We can spin out all sorts of hypotheticals, for example what if the $110,000 borrowed to buy the property (so free for other investments) had been used to buy another financed property rather than an index fund, and that one tanked? Not likely, since the market all over the city generally moves in the same direction… Which leads to the scenario in which the market turned down all over, sticking us with two underwater properties instead of simply a little less equity in one property.

In a rising market , leverage can really boost your returns, just as buying stock on margin in a rising market can boost your returns (though finance terms for margin aren’t as favorable as for real estate – rates are higher and you can’t lock in rates.) If the market turns on you, just as with stocks you can get a “margin call” if you try to sell: You’ll have to cover the balance of your mortgage, or at least walk away with terrible credit. Getting another loan soon after defaulting won’t happen easily, though our current President seems to have managed it.

Finally, Consider Passive Real Estate Investments with REITs

A REIT (Real Estate Investment Trust) is an investment vehicle that lets you buy a share of a trust investing in the real estate market. There are REITs specializing in residential property, commercial property (office buildings, hospitals, hotels, retail.) REITs can also invest in real estate finance.

With a REIT you get the benefit of rising property values, rental income and the mortgage finance industry without directly participating.

In my lucky experience all four deals did as well or better than the stock market. However, directly comparing active real estate investing with passive investing in REITs or stock index funds requires that you account for your own time; and in addition there are intangibles such as stress (how much do you really like doing this?) and risks uniquely associated with direct ownership of real estate. With that in mind, the lower (in my case at least) return of a REIT compared to direct ownership may be worth it.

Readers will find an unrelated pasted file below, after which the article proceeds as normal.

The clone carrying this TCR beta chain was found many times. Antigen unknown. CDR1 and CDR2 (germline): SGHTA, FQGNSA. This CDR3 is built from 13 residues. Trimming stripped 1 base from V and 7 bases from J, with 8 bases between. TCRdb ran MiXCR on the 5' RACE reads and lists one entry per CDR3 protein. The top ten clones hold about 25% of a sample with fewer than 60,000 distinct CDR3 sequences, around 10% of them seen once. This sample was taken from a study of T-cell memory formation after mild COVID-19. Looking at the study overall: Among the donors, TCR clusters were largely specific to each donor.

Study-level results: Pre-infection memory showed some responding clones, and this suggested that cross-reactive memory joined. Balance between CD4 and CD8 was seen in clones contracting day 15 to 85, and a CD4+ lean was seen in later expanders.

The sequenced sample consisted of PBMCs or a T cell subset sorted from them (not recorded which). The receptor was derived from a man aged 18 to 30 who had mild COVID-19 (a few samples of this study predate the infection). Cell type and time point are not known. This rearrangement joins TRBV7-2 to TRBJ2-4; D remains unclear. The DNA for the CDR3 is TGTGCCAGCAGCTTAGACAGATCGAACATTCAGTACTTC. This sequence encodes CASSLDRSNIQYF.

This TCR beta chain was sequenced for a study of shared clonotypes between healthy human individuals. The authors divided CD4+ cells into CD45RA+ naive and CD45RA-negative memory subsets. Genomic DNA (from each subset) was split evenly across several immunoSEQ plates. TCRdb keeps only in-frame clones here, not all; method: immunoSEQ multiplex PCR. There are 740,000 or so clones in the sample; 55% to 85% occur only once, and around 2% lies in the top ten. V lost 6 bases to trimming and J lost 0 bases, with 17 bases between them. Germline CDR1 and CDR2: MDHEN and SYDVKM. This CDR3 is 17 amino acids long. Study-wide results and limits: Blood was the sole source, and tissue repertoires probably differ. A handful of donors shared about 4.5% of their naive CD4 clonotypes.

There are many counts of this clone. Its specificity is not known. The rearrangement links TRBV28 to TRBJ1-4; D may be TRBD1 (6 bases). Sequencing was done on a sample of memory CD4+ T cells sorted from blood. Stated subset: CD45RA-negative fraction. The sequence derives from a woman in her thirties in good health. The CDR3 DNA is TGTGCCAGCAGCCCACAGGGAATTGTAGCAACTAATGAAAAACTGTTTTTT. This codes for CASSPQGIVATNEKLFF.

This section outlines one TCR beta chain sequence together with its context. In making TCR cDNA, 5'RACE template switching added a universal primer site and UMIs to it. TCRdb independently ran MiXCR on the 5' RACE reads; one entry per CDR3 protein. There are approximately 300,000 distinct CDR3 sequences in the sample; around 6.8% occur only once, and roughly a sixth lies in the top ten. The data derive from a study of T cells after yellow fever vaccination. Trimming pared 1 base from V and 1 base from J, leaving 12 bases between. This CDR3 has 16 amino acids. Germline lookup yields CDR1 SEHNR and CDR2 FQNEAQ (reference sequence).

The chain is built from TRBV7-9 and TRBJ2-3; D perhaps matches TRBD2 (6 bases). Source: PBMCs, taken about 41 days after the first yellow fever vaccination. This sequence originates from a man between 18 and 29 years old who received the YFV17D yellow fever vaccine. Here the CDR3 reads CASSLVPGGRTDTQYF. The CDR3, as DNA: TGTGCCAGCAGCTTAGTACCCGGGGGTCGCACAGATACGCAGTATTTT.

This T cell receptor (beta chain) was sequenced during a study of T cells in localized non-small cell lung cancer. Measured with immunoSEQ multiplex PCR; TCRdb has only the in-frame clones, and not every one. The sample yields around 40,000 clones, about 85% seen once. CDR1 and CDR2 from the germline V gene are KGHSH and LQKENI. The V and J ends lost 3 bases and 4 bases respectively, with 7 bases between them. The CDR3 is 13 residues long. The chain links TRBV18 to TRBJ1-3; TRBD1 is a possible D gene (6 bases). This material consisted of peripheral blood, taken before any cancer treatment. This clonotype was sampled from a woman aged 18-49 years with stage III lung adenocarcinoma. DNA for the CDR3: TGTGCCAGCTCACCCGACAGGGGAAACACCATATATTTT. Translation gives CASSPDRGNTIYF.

Looking at the NAREIT index, we can see the difference between the national residential real estate market and my local market; there were substantial differences. The NAREIT index did significantly less well, but compared to the market was in the same direction as my investments except in “case 1”, where our market seems to have bounced back faster than the national market.

Had I simply held a REIT matching NAREIT from August 2011 to Jan 2018 the return would have been 71%, compared to a 167% return for S&P500 index including divident reinvestment. For the periods where I was invested in the RE market I actually out-performed the stock market, and out-performed the REIT index even more. My luck in the real estate market would seem to come down to being in a better than national average market combined with good timing and decent execution.

Over a longer period (1970s to present) the NAREIT index actually outperforms the U.S. stock market; but as they say past results do not predict future performance and I’d take that line especially seriously here.